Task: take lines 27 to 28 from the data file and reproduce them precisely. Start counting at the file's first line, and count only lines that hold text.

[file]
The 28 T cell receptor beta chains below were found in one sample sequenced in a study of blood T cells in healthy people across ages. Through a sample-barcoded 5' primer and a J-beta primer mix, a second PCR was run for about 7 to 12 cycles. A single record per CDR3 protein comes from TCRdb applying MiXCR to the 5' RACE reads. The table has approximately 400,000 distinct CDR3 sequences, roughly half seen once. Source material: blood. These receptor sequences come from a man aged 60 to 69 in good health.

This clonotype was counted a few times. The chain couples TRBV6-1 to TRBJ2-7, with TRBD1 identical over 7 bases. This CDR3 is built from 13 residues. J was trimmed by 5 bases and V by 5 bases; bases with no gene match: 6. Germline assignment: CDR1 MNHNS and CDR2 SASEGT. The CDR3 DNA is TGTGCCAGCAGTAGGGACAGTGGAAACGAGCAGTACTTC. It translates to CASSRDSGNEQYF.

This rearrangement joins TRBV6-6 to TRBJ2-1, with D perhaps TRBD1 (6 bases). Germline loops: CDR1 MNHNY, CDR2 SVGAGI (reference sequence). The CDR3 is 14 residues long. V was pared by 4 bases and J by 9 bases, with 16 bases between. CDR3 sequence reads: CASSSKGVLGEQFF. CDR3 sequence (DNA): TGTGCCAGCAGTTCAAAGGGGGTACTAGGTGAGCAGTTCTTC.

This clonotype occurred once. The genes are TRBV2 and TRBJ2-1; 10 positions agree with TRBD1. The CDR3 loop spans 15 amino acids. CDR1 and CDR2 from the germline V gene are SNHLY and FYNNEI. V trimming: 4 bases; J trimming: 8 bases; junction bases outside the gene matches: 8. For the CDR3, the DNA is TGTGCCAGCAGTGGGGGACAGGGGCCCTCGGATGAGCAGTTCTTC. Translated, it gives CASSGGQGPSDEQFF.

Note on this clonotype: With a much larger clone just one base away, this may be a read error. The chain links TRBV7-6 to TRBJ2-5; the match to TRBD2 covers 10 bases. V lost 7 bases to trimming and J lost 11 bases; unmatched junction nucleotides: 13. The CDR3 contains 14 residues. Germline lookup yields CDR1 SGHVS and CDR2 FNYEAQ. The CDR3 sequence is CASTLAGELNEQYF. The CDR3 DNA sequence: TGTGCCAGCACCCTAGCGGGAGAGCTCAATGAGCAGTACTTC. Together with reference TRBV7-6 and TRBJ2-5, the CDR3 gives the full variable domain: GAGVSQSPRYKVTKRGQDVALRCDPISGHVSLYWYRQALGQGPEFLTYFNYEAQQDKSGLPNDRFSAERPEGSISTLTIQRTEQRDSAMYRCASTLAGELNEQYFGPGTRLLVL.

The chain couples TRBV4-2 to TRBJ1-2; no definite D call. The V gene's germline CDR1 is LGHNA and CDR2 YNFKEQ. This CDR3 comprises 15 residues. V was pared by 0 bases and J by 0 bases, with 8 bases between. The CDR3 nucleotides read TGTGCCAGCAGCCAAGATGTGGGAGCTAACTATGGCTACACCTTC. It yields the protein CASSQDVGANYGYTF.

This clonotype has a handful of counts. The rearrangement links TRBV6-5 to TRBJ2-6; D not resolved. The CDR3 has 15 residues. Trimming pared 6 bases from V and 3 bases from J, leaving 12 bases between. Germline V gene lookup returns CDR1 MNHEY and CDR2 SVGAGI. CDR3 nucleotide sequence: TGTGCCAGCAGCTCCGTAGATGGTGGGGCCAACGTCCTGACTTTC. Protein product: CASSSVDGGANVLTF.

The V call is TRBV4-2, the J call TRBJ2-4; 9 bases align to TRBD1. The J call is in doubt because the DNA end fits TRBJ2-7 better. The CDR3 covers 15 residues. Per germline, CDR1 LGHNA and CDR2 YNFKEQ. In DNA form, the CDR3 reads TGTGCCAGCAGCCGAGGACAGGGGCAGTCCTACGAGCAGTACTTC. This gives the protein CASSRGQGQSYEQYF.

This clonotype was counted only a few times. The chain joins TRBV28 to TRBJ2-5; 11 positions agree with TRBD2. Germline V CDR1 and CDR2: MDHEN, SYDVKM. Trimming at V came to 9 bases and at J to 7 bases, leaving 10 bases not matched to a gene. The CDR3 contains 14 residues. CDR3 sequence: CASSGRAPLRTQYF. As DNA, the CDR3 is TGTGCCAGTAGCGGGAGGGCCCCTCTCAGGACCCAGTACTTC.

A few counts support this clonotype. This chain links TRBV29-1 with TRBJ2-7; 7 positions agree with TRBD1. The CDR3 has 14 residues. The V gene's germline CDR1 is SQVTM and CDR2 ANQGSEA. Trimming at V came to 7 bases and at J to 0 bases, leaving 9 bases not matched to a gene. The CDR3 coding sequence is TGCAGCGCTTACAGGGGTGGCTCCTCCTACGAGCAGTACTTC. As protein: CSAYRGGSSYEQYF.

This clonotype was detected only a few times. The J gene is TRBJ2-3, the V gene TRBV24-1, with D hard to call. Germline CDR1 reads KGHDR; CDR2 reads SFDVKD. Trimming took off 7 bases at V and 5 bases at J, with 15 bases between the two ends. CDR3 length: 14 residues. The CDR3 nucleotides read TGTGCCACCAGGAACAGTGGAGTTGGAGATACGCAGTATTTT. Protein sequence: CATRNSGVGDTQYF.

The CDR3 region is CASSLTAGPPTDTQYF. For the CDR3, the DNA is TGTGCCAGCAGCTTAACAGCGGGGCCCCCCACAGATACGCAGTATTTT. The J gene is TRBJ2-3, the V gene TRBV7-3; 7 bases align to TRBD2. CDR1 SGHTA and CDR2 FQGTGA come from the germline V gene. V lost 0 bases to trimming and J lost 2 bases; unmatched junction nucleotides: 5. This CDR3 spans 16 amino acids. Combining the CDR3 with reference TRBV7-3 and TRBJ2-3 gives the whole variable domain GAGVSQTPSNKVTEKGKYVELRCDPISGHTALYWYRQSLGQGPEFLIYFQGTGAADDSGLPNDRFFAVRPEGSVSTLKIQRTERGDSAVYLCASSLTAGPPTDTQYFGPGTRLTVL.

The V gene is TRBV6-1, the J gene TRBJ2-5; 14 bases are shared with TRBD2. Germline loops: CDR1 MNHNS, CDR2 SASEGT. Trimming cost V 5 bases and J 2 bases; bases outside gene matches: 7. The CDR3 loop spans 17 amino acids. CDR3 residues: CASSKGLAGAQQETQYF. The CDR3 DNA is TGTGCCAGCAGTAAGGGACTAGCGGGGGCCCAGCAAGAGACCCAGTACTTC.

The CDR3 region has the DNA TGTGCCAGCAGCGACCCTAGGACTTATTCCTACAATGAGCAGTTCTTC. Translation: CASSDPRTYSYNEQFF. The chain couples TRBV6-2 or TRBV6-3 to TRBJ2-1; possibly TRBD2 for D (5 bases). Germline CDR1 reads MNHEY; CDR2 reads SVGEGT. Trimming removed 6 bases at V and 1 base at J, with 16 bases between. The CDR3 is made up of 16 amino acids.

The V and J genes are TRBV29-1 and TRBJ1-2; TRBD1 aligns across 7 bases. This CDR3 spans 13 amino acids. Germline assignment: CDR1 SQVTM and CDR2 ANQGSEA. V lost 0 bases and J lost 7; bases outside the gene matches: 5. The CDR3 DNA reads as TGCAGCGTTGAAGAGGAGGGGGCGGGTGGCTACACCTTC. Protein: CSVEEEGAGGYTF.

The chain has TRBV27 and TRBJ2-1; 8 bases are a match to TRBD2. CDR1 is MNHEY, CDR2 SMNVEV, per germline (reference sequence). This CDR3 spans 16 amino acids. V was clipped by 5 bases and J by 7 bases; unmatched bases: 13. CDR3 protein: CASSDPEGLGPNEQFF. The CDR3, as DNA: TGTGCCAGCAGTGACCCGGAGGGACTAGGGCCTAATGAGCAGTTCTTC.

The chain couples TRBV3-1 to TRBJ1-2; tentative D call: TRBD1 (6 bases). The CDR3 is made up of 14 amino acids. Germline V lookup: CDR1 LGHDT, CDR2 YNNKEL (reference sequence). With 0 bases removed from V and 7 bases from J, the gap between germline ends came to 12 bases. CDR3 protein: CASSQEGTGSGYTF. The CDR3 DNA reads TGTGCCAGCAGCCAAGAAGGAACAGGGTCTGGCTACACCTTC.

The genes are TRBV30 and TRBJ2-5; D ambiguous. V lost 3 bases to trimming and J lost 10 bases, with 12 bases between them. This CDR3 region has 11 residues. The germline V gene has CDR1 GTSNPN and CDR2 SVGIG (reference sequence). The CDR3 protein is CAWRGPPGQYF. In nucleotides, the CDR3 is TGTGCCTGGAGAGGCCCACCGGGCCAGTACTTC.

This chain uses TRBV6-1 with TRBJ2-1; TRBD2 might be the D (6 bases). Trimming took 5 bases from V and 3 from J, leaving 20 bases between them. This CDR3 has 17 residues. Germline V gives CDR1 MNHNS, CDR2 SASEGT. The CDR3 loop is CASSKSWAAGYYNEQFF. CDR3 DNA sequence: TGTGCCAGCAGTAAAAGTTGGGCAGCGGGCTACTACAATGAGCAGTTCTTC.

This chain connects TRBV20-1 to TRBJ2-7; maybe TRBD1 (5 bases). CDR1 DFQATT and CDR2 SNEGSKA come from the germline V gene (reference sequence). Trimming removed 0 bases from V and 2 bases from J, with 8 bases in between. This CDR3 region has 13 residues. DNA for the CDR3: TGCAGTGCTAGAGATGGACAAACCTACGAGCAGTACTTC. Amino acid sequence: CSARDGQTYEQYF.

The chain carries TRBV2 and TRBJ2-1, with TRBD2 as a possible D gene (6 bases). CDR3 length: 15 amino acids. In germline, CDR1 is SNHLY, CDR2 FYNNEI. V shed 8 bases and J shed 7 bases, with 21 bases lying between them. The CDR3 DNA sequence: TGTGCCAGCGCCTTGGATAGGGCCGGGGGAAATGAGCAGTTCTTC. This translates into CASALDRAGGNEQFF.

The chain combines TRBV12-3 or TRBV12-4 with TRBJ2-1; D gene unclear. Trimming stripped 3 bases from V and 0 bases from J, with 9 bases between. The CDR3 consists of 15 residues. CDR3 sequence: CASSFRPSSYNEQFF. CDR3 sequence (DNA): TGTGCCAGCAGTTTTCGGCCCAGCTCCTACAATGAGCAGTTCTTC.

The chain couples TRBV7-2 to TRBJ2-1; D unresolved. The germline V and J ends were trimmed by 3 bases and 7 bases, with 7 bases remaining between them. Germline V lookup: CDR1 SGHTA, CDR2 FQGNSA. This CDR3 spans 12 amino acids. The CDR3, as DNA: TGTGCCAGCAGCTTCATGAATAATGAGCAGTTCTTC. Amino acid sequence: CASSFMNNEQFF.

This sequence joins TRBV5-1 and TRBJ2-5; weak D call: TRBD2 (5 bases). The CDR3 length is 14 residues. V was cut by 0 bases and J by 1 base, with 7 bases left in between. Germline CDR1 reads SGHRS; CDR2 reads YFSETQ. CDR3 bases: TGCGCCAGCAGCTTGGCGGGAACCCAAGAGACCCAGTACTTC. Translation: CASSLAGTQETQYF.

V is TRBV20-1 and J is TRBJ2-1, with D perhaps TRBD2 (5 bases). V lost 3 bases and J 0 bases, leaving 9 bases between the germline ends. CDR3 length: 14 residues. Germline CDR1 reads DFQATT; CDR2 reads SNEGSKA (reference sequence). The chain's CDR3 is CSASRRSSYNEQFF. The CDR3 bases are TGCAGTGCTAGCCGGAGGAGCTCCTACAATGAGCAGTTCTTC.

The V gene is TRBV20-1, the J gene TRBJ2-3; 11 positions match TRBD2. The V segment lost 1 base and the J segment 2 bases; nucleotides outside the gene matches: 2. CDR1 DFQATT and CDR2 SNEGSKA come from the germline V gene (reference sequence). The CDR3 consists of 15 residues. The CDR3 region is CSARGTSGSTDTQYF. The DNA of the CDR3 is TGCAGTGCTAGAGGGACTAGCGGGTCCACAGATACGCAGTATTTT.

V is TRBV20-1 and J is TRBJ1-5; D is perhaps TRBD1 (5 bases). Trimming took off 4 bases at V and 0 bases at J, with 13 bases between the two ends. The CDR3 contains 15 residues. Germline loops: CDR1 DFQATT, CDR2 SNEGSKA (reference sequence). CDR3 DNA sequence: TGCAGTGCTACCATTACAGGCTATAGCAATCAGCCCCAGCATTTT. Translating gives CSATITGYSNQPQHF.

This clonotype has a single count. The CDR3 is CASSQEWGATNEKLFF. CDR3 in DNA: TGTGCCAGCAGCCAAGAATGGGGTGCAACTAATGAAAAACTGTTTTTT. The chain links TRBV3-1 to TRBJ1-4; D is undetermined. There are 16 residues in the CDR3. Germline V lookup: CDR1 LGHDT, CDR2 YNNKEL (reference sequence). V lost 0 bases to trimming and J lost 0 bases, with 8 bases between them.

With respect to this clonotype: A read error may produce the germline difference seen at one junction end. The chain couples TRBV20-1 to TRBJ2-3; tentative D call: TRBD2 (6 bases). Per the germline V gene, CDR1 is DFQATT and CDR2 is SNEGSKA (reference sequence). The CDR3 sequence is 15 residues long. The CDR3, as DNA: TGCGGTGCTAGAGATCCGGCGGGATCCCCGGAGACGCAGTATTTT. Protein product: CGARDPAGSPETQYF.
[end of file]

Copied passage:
V is TRBV20-1 and J is TRBJ1-5; D is perhaps TRBD1 (5 bases). Trimming took off 4 bases at V and 0 bases at J, with 13 bases between the two ends. The CDR3 contains 15 residues. Germline loops: CDR1 DFQATT, CDR2 SNEGSKA (reference sequence). CDR3 DNA sequence: TGCAGTGCTACCATTACAGGCTATAGCAATCAGCCCCAGCATTTT. Translating gives CSATITGYSNQPQHF.

This clonotype has a single count. The CDR3 is CASSQEWGATNEKLFF. CDR3 in DNA: TGTGCCAGCAGCCAAGAATGGGGTGCAACTAATGAAAAACTGTTTTTT. The chain links TRBV3-1 to TRBJ1-4; D is undetermined. There are 16 residues in the CDR3. Germline V lookup: CDR1 LGHDT, CDR2 YNNKEL (reference sequence). V lost 0 bases to trimming and J lost 0 bases, with 8 bases between them.